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U.S. Department of State

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Namibia


International Religious Freedom Report 2005
Bureau of Democracy, Human Rights, and Labor
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The Constitution provides for freedom of religion, and the Government generally respects this right in practice.

There was no change in the status of respect for religious freedom during the period covered by this report, and government policy continued to contribute to the generally free practice of religion.

The generally amicable relationship among religions in society contributed to religious freedom.

The U.S. Government discusses religious freedom issues with the Government as part of its overall policy to promote human rights.

Section I. Religious Demography

The country has an area of 320,827 square miles, and its population is approximately 1.8 million. Over 90 percent of citizens identify themselves as Christian. The two largest denominations are the Lutheran and Roman Catholic Churches, while smaller numbers are affiliated with the Baptist Church, the Methodist Church, and the Church of Jesus Christ of Latter-day Saints (Mormons). There are also a number of Zionist Churches (a mixture of traditional African beliefs and Pentecostal Christianity), especially in urban areas. The Afrikaner ethnic group is the predominant patron of the Dutch Reformed Church of Namibia.

The Himba, an ethnic group that constitutes less than 1 percent of the population, practice a traditional indigenous religion oriented toward their natural environment in the desert northwest. The San people, who constitute less than 3 percent of the population, also practice a traditional indigenous religion. Other religions include Judaism, Islam, Buddhism, and the Baha'i Faith. Practitioners of these religions predominantly are immigrants, descendents of immigrants, or recent converts. They reside primarily in urban areas. There are few atheists in the country.

Foreign missionary groups, including Lutherans, Roman Catholics, Baptists, Mormons, and Baha'is, operate in the country.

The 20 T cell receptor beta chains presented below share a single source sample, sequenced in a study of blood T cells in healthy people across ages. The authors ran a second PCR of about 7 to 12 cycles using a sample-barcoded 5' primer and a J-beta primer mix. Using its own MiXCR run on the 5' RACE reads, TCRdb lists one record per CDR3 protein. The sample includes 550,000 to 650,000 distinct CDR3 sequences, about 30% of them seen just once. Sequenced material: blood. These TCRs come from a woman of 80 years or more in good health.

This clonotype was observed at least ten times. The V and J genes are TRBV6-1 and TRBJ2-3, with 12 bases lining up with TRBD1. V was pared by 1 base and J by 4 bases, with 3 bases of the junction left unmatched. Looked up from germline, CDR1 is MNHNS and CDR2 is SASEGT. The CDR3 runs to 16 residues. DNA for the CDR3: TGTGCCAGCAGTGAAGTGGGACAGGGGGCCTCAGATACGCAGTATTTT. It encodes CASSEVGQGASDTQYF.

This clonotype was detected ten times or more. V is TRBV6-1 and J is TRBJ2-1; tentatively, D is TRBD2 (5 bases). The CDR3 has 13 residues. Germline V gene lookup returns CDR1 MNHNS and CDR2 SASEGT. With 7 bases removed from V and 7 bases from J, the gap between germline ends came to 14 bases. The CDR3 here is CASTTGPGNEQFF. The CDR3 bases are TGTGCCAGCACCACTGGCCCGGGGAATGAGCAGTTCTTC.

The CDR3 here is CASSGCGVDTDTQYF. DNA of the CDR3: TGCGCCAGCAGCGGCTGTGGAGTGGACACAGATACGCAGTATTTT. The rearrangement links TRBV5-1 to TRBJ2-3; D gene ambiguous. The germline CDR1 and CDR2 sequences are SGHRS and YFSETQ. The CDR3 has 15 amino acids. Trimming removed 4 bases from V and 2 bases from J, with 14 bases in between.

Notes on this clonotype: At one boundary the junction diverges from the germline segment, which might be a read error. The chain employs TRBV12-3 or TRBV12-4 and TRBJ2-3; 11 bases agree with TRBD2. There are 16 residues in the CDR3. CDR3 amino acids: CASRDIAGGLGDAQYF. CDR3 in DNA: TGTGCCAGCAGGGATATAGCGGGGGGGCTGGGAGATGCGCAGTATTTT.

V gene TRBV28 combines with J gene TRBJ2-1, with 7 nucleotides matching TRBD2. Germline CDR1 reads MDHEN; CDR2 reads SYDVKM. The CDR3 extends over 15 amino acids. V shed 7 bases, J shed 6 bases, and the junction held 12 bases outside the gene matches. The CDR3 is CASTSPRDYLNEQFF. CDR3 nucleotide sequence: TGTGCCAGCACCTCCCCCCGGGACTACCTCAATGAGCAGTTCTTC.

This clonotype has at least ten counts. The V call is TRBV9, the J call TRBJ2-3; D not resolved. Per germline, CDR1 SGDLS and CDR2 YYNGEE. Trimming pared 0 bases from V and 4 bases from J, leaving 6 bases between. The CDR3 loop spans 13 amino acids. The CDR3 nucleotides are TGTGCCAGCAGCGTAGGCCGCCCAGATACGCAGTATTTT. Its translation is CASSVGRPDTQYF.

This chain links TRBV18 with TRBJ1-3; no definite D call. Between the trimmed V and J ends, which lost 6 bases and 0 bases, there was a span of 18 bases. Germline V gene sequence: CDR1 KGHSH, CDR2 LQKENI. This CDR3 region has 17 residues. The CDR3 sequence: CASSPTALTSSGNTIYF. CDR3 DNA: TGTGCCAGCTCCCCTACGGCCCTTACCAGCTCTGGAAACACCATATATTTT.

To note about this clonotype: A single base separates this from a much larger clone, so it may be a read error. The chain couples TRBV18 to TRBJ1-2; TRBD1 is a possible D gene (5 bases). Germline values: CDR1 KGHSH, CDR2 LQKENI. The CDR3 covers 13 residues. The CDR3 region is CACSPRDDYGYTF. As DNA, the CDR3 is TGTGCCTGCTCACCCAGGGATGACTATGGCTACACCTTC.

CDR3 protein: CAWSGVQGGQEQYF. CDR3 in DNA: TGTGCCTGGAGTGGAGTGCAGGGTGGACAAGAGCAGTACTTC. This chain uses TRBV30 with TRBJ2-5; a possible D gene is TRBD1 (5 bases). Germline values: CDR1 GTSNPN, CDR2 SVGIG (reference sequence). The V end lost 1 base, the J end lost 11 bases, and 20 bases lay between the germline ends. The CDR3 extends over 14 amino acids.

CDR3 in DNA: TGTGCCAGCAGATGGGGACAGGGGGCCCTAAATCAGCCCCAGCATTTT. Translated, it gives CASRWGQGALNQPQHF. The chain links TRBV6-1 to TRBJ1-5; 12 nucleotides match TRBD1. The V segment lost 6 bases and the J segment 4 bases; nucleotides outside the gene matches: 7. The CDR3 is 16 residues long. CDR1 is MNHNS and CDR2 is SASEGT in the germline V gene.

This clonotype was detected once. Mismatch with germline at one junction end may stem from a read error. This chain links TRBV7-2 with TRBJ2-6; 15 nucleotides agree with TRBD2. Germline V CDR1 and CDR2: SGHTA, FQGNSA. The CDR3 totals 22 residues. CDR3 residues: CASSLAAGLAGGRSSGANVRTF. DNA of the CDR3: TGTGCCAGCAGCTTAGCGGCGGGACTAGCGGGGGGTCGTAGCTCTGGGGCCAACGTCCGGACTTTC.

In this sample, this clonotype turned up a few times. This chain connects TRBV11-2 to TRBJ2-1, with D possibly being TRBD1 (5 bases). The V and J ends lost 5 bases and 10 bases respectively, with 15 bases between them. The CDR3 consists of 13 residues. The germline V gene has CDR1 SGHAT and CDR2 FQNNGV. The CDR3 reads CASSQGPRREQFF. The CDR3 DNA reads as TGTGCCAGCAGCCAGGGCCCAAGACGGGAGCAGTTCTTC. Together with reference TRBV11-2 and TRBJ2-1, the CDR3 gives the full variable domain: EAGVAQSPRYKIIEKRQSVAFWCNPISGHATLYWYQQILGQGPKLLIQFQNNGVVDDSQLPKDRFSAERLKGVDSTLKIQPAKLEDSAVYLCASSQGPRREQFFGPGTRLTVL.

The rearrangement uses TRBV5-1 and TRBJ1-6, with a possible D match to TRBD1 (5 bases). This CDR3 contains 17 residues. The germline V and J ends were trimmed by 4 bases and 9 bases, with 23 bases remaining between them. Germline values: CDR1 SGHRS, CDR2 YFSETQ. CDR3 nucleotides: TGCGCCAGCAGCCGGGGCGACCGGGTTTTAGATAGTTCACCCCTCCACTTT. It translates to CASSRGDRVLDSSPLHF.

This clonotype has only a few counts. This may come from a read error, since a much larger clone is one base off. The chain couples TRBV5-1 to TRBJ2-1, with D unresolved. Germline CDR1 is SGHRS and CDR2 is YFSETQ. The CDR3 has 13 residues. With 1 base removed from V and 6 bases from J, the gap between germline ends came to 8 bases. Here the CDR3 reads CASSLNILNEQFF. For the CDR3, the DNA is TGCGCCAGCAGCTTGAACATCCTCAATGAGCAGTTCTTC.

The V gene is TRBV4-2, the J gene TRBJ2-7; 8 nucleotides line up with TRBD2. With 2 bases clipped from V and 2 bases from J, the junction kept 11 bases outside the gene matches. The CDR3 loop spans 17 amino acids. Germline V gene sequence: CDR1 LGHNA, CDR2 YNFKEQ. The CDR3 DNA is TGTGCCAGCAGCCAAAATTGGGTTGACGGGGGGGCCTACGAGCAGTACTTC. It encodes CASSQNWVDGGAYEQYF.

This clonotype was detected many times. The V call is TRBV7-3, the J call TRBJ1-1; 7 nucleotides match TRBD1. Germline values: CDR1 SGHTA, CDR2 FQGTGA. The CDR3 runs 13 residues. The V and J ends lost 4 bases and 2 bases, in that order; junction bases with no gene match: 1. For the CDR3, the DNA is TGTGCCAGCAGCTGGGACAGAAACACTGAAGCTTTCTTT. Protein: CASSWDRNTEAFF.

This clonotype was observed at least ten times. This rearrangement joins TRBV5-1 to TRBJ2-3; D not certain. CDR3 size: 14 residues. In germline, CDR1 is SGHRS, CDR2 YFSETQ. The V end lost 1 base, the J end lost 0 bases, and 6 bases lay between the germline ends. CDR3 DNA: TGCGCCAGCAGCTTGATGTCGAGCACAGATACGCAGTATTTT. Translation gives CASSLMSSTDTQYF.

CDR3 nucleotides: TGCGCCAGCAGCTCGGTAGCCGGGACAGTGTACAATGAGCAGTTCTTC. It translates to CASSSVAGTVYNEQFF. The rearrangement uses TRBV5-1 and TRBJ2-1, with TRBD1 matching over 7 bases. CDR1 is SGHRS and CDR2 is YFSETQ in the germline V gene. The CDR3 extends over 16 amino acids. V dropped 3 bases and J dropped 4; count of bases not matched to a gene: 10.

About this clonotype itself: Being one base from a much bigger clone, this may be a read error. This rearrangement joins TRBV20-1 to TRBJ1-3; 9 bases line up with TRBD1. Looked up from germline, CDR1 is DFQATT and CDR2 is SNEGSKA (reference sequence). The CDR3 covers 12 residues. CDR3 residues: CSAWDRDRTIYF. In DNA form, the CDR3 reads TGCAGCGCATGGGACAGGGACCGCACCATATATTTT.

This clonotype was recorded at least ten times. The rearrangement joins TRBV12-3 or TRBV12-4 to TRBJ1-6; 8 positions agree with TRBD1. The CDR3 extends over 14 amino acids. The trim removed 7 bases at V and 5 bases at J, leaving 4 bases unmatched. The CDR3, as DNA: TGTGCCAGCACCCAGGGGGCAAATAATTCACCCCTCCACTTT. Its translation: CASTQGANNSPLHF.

Section II. Status of Religious Freedom

Legal/Policy Framework

The Constitution provides for freedom of religion, and the Government generally respects this right in practice. The Government at all levels strives to protect this right in full and does not tolerate its abuse, either by governmental or private actors. There is no state religion, nor does the Government subsidize any particular denomination.

The Government does not formally recognize any religion. However, government and senior ruling party officials continue to publicly emphasize the role of three Christian denominations--Anglican, Lutheran, and Roman Catholic--in mobilizing political support during the country's struggle for independence.

There are no registration requirements for religious organizations.

The Government recognizes the holy days of Good Friday, Easter Monday, Ascension Day, and Christmas Day as national holidays.

Restrictions on Religious Freedom

Government policy and practice contributed to the generally free practice of religion.

There were no reports of religious prisoners or detainees.

Forced Religious Conversion

There were no reports of forced religious conversion, including of minor U.S. citizens who had been abducted or illegally removed from the United States, or of the refusal to allow such citizens to be returned to the United States.

Abuses by Terrorist Organizations

There were no reported abuses targeted at specific religions by terrorist organizations during the period covered by this report.

Section III. Societal Attitudes

The generally amicable relationship among religions in society contributed to religious freedom. In April, the Council of Churches of Namibia elected as President a member of the Dutch Reformed Church and as General Secretary a member of the United Congregational Church of Southern Africa.

Section IV. U.S. Government Policy

The U.S. Government discusses religious freedom issues with the Government as part of its overall policy to promote human rights. U.S. Embassy representatives had frequent contact with citizens and foreign visitors from a wide variety of religious faiths. The Embassy continued to support activities that encourage religious tolerance and respect for human rights through the Democracy and Human Rights Fund.



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